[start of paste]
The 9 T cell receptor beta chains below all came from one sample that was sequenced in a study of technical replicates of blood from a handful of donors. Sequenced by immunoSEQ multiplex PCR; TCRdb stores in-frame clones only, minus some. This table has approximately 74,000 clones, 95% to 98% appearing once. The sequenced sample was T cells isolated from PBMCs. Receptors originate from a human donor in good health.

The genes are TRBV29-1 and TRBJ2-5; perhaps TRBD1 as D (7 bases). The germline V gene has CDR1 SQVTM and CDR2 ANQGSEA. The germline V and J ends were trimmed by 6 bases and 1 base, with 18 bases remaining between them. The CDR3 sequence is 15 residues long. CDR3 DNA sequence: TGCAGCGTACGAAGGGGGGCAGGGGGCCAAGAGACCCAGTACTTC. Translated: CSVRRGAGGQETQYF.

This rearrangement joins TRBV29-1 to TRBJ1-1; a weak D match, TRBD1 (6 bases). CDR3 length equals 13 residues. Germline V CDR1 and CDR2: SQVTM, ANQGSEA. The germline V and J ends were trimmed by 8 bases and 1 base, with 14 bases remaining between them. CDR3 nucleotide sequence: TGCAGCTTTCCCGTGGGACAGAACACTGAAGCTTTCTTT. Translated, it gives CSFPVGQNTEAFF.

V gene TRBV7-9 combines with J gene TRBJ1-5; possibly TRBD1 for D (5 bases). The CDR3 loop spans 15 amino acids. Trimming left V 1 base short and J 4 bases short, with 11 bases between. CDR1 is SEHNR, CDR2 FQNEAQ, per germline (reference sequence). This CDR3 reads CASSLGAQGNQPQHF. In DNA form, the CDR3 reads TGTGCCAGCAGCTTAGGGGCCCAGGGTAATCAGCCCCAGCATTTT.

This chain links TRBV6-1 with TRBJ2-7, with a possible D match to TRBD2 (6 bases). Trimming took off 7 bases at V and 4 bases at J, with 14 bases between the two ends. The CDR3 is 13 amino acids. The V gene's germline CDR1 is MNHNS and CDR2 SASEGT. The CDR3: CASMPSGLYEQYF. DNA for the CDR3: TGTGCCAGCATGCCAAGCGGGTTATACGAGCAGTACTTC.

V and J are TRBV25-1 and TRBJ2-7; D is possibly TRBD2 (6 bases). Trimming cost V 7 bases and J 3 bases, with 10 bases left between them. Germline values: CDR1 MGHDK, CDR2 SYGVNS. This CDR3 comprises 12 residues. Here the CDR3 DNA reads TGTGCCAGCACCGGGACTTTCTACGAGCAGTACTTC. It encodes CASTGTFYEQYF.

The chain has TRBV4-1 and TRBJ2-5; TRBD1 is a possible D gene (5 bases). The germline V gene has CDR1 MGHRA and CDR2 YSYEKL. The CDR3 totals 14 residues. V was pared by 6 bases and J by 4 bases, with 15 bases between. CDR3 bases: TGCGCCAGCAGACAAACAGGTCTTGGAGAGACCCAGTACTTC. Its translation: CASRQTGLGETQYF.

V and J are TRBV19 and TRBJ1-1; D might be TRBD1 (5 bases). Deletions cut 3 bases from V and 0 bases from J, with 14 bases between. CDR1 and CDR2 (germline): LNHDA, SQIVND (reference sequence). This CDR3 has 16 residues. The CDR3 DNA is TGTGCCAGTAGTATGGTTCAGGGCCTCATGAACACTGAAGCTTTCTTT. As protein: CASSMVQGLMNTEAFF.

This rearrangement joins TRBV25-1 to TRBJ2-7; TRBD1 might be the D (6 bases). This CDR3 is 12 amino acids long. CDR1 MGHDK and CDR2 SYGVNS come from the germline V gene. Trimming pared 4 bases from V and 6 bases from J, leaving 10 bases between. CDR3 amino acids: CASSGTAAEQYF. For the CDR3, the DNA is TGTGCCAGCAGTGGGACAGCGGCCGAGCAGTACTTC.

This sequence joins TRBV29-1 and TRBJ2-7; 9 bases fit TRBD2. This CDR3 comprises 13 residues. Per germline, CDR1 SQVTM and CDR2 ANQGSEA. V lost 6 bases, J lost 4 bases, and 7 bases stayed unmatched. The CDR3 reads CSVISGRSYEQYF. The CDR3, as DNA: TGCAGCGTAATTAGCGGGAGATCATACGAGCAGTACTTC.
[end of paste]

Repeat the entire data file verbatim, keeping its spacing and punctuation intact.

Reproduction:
The 9 T cell receptor beta chains below all came from one sample that was sequenced in a study of technical replicates of blood from a handful of donors. Sequenced by immunoSEQ multiplex PCR; TCRdb stores in-frame clones only, minus some. This table has approximately 74,000 clones, 95% to 98% appearing once. The sequenced sample was T cells isolated from PBMCs. Receptors originate from a human donor in good health.

The genes are TRBV29-1 and TRBJ2-5; perhaps TRBD1 as D (7 bases). The germline V gene has CDR1 SQVTM and CDR2 ANQGSEA. The germline V and J ends were trimmed by 6 bases and 1 base, with 18 bases remaining between them. The CDR3 sequence is 15 residues long. CDR3 DNA sequence: TGCAGCGTACGAAGGGGGGCAGGGGGCCAAGAGACCCAGTACTTC. Translated: CSVRRGAGGQETQYF.

This rearrangement joins TRBV29-1 to TRBJ1-1; a weak D match, TRBD1 (6 bases). CDR3 length equals 13 residues. Germline V CDR1 and CDR2: SQVTM, ANQGSEA. The germline V and J ends were trimmed by 8 bases and 1 base, with 14 bases remaining between them. CDR3 nucleotide sequence: TGCAGCTTTCCCGTGGGACAGAACACTGAAGCTTTCTTT. Translated, it gives CSFPVGQNTEAFF.

V gene TRBV7-9 combines with J gene TRBJ1-5; possibly TRBD1 for D (5 bases). The CDR3 loop spans 15 amino acids. Trimming left V 1 base short and J 4 bases short, with 11 bases between. CDR1 is SEHNR, CDR2 FQNEAQ, per germline (reference sequence). This CDR3 reads CASSLGAQGNQPQHF. In DNA form, the CDR3 reads TGTGCCAGCAGCTTAGGGGCCCAGGGTAATCAGCCCCAGCATTTT.

This chain links TRBV6-1 with TRBJ2-7, with a possible D match to TRBD2 (6 bases). Trimming took off 7 bases at V and 4 bases at J, with 14 bases between the two ends. The CDR3 is 13 amino acids. The V gene's germline CDR1 is MNHNS and CDR2 SASEGT. The CDR3: CASMPSGLYEQYF. DNA for the CDR3: TGTGCCAGCATGCCAAGCGGGTTATACGAGCAGTACTTC.

V and J are TRBV25-1 and TRBJ2-7; D is possibly TRBD2 (6 bases). Trimming cost V 7 bases and J 3 bases, with 10 bases left between them. Germline values: CDR1 MGHDK, CDR2 SYGVNS. This CDR3 comprises 12 residues. Here the CDR3 DNA reads TGTGCCAGCACCGGGACTTTCTACGAGCAGTACTTC. It encodes CASTGTFYEQYF.

The chain has TRBV4-1 and TRBJ2-5; TRBD1 is a possible D gene (5 bases). The germline V gene has CDR1 MGHRA and CDR2 YSYEKL. The CDR3 totals 14 residues. V was pared by 6 bases and J by 4 bases, with 15 bases between. CDR3 bases: TGCGCCAGCAGACAAACAGGTCTTGGAGAGACCCAGTACTTC. Its translation: CASRQTGLGETQYF.

V and J are TRBV19 and TRBJ1-1; D might be TRBD1 (5 bases). Deletions cut 3 bases from V and 0 bases from J, with 14 bases between. CDR1 and CDR2 (germline): LNHDA, SQIVND (reference sequence). This CDR3 has 16 residues. The CDR3 DNA is TGTGCCAGTAGTATGGTTCAGGGCCTCATGAACACTGAAGCTTTCTTT. As protein: CASSMVQGLMNTEAFF.

This rearrangement joins TRBV25-1 to TRBJ2-7; TRBD1 might be the D (6 bases). This CDR3 is 12 amino acids long. CDR1 MGHDK and CDR2 SYGVNS come from the germline V gene. Trimming pared 4 bases from V and 6 bases from J, leaving 10 bases between. CDR3 amino acids: CASSGTAAEQYF. For the CDR3, the DNA is TGTGCCAGCAGTGGGACAGCGGCCGAGCAGTACTTC.

This sequence joins TRBV29-1 and TRBJ2-7; 9 bases fit TRBD2. This CDR3 comprises 13 residues. Per germline, CDR1 SQVTM and CDR2 ANQGSEA. V lost 6 bases, J lost 4 bases, and 7 bases stayed unmatched. The CDR3 reads CSVISGRSYEQYF. The CDR3, as DNA: TGCAGCGTAATTAGCGGGAGATCATACGAGCAGTACTTC.